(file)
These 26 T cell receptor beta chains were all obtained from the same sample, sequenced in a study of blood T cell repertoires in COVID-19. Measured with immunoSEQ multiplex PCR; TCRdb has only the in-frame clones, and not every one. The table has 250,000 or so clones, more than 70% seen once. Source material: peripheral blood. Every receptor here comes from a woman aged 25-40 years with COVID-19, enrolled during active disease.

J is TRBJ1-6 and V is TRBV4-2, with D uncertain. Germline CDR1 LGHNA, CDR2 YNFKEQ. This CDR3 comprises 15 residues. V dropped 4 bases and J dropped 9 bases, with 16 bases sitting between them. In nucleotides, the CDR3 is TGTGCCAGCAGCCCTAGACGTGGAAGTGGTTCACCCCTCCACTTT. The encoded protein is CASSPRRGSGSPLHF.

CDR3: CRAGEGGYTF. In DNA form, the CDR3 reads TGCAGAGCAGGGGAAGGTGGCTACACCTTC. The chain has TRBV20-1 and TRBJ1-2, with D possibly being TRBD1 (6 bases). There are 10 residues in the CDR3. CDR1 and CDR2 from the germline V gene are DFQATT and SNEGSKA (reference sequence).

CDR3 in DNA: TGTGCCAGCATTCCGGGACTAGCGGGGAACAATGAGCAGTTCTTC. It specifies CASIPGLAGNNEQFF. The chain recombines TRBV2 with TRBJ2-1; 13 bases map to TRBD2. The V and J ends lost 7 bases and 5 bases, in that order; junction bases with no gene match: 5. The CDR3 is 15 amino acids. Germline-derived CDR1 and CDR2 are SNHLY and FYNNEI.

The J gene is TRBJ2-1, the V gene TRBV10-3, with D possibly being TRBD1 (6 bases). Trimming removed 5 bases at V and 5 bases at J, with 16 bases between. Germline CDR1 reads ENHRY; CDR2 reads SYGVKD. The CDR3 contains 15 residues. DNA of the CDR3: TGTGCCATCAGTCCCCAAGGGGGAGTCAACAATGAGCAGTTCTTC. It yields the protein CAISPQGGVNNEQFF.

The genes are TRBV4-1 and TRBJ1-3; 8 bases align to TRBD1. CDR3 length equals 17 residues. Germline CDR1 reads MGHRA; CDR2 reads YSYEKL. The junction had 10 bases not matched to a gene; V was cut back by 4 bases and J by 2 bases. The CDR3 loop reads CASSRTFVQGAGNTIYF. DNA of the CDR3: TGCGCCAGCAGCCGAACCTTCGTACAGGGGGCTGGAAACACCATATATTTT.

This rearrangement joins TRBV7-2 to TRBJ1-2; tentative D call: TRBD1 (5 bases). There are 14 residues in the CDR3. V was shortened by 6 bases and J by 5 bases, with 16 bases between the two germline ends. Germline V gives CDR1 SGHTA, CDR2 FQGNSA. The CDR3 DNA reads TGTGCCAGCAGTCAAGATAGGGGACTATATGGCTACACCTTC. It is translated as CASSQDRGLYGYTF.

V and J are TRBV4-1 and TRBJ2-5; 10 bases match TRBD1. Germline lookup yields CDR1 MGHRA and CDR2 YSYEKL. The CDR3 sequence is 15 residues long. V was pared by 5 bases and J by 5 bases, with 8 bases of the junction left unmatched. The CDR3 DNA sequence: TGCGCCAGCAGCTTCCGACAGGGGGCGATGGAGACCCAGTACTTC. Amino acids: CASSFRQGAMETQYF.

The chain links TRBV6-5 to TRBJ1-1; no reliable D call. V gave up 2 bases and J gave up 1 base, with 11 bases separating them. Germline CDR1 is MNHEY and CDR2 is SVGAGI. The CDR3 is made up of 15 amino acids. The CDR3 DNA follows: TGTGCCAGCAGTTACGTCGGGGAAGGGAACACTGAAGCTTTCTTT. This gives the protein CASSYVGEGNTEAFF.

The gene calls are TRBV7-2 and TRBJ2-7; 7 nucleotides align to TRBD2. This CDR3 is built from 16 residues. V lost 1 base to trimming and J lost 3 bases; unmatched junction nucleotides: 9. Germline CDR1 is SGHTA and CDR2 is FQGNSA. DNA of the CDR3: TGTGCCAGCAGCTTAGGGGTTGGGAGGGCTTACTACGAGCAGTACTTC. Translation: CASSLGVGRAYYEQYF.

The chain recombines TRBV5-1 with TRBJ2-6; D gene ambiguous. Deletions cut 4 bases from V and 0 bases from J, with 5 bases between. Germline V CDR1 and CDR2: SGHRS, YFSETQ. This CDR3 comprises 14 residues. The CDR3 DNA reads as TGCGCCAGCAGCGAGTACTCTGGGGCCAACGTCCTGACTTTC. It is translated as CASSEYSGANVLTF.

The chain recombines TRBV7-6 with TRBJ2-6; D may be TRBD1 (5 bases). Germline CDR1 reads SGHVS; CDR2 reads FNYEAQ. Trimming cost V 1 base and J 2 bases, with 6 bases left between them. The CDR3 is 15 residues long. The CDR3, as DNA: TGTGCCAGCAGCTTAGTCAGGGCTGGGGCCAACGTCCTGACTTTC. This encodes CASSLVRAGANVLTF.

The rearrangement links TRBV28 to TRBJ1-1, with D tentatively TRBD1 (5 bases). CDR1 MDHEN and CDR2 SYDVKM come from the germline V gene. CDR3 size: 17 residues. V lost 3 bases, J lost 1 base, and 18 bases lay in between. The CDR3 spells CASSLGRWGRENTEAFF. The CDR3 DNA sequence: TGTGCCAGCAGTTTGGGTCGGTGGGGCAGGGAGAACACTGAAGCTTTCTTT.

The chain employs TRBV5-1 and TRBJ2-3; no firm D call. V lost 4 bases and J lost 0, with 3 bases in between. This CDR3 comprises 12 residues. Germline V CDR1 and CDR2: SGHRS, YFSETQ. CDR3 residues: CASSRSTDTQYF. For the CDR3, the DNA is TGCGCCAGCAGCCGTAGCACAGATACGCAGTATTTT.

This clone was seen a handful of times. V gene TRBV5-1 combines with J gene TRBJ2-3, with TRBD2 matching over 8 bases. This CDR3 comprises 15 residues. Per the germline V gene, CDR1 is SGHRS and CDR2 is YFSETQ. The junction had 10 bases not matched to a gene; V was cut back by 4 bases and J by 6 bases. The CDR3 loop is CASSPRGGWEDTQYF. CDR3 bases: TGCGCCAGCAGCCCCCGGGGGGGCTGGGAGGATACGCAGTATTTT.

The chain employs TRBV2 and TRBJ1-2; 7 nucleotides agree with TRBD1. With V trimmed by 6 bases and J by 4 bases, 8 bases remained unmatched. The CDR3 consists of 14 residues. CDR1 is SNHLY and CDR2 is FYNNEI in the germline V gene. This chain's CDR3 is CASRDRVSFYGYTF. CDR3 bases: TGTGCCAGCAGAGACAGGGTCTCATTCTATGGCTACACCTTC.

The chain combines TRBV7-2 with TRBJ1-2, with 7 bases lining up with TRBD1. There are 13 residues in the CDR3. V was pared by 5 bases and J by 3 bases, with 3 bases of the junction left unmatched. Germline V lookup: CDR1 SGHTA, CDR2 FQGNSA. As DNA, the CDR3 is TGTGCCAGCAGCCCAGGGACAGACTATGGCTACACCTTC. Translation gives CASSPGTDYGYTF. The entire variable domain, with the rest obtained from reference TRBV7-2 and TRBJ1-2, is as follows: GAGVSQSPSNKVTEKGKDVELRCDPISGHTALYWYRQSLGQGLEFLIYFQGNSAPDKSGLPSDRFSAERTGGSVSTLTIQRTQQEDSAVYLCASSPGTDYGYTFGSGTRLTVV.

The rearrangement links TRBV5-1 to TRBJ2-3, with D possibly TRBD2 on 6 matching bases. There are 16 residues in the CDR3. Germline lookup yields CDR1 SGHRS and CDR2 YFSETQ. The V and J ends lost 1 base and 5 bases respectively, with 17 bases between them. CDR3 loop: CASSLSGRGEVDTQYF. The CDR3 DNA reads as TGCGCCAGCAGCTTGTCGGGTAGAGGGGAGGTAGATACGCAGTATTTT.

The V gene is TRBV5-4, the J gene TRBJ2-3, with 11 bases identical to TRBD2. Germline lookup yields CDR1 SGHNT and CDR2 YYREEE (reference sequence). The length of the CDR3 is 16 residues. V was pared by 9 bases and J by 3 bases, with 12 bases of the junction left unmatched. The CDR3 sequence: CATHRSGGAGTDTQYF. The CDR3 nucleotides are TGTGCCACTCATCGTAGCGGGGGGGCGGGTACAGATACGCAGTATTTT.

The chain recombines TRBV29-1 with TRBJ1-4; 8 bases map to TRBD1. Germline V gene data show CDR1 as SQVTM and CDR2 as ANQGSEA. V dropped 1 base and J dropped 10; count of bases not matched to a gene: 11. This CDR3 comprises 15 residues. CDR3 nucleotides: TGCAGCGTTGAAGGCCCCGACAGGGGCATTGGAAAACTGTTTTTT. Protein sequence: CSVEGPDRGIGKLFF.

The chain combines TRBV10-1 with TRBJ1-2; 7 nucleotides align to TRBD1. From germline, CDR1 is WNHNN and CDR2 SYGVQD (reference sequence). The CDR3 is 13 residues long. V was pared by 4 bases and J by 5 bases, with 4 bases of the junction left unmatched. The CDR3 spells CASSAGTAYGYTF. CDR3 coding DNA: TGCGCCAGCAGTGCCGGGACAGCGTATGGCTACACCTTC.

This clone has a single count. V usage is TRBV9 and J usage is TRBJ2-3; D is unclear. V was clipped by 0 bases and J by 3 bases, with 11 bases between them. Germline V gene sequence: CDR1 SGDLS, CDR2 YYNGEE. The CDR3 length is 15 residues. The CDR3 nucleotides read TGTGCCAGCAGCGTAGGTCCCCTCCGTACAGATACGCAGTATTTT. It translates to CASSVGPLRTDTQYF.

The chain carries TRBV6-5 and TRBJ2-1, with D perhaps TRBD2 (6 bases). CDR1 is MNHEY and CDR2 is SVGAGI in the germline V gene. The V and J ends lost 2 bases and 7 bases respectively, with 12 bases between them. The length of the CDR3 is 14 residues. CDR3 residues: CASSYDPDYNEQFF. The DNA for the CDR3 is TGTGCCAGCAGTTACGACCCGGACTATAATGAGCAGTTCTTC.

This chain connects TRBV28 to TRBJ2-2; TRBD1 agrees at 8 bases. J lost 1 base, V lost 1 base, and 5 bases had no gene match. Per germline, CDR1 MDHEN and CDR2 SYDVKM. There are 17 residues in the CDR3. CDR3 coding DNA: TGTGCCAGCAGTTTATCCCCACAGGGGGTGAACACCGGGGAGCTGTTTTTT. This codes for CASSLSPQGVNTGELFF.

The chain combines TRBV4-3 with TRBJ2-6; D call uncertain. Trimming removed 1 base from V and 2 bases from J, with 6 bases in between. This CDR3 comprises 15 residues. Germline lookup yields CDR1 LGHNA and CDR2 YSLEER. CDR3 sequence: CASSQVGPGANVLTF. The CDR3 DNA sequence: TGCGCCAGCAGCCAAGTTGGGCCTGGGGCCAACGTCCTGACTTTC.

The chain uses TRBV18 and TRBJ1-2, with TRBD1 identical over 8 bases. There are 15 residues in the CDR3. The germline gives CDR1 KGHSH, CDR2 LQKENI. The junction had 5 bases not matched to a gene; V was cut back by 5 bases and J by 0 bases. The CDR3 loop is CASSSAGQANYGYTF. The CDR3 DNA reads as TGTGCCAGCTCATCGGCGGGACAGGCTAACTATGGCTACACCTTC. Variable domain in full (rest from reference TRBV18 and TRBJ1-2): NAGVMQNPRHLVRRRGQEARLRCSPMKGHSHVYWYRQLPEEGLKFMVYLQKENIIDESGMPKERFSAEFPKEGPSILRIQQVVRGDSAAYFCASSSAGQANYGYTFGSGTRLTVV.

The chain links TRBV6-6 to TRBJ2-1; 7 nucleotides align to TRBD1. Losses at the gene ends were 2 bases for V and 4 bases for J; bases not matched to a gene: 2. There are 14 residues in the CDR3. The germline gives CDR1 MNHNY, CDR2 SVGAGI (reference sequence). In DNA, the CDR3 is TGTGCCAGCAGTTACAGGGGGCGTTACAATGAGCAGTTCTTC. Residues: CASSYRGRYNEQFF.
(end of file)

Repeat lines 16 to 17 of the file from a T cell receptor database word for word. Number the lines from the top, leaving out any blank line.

The chain employs TRBV2 and TRBJ1-2; 7 nucleotides agree with TRBD1. With V trimmed by 6 bases and J by 4 bases, 8 bases remained unmatched. The CDR3 consists of 14 residues. CDR1 is SNHLY and CDR2 is FYNNEI in the germline V gene. This chain's CDR3 is CASRDRVSFYGYTF. CDR3 bases: TGTGCCAGCAGAGACAGGGTCTCATTCTATGGCTACACCTTC.

The chain combines TRBV7-2 with TRBJ1-2, with 7 bases lining up with TRBD1. There are 13 residues in the CDR3. V was pared by 5 bases and J by 3 bases, with 3 bases of the junction left unmatched. Germline V lookup: CDR1 SGHTA, CDR2 FQGNSA. As DNA, the CDR3 is TGTGCCAGCAGCCCAGGGACAGACTATGGCTACACCTTC. Translation gives CASSPGTDYGYTF. The entire variable domain, with the rest obtained from reference TRBV7-2 and TRBJ1-2, is as follows: GAGVSQSPSNKVTEKGKDVELRCDPISGHTALYWYRQSLGQGLEFLIYFQGNSAPDKSGLPSDRFSAERTGGSVSTLTIQRTQQEDSAVYLCASSPGTDYGYTFGSGTRLTVV.